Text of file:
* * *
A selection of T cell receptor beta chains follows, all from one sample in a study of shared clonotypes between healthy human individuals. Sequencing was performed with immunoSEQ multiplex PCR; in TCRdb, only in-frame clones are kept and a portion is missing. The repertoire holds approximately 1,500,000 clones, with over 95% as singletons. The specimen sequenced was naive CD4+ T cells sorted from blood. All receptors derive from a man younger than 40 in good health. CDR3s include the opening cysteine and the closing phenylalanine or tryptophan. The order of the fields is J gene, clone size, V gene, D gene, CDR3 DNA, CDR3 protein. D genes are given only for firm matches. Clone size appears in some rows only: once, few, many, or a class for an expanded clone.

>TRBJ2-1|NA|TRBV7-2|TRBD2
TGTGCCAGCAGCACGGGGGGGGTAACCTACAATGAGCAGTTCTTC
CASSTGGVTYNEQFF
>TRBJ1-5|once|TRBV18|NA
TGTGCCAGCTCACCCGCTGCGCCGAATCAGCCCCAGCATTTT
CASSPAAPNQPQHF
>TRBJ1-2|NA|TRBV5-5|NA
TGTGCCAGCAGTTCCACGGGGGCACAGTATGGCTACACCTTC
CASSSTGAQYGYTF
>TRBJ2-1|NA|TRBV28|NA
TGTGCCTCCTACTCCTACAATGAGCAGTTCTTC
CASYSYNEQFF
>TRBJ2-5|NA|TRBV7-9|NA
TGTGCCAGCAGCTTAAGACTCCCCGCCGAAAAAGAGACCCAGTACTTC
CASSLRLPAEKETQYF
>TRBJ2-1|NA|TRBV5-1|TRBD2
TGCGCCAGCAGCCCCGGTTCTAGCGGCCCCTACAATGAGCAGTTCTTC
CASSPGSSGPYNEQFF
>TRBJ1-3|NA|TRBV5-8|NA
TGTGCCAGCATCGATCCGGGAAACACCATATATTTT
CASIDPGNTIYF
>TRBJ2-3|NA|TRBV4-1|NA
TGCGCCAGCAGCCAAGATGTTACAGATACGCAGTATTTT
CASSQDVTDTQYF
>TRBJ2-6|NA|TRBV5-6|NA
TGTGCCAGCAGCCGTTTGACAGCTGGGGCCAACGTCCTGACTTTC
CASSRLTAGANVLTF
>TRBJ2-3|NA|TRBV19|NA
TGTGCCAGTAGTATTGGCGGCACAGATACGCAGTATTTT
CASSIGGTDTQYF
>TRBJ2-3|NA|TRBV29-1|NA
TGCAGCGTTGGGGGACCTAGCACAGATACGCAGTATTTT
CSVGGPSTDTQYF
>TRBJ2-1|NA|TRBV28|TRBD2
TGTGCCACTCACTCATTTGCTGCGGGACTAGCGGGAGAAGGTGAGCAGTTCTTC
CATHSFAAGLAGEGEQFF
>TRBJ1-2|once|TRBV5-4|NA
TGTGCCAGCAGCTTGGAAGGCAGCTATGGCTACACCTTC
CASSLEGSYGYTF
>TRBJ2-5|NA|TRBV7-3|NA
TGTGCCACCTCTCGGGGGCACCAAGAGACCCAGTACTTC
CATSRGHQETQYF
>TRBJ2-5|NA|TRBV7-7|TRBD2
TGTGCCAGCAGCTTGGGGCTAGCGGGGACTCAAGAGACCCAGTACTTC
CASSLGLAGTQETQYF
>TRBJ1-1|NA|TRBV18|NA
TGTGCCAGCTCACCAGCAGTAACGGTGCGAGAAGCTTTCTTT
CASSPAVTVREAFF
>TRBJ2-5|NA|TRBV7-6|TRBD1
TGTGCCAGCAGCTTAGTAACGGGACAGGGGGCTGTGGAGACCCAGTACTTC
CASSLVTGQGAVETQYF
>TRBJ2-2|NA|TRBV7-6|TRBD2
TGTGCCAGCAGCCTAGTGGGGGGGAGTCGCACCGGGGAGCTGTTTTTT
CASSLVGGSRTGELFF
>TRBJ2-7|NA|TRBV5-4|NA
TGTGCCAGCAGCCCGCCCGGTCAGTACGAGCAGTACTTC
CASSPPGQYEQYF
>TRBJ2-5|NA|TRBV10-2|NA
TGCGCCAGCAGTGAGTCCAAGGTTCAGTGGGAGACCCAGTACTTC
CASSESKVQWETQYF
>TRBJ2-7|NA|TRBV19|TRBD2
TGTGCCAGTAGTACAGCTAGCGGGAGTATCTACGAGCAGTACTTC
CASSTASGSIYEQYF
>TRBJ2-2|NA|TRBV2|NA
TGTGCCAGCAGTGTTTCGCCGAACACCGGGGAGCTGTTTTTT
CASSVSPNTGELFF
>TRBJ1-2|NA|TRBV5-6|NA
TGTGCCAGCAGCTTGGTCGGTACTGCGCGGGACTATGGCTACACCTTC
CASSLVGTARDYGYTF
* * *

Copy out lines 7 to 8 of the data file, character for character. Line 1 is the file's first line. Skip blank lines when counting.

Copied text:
CASSPAAPNQPQHF
>TRBJ1-2|NA|TRBV5-5|NA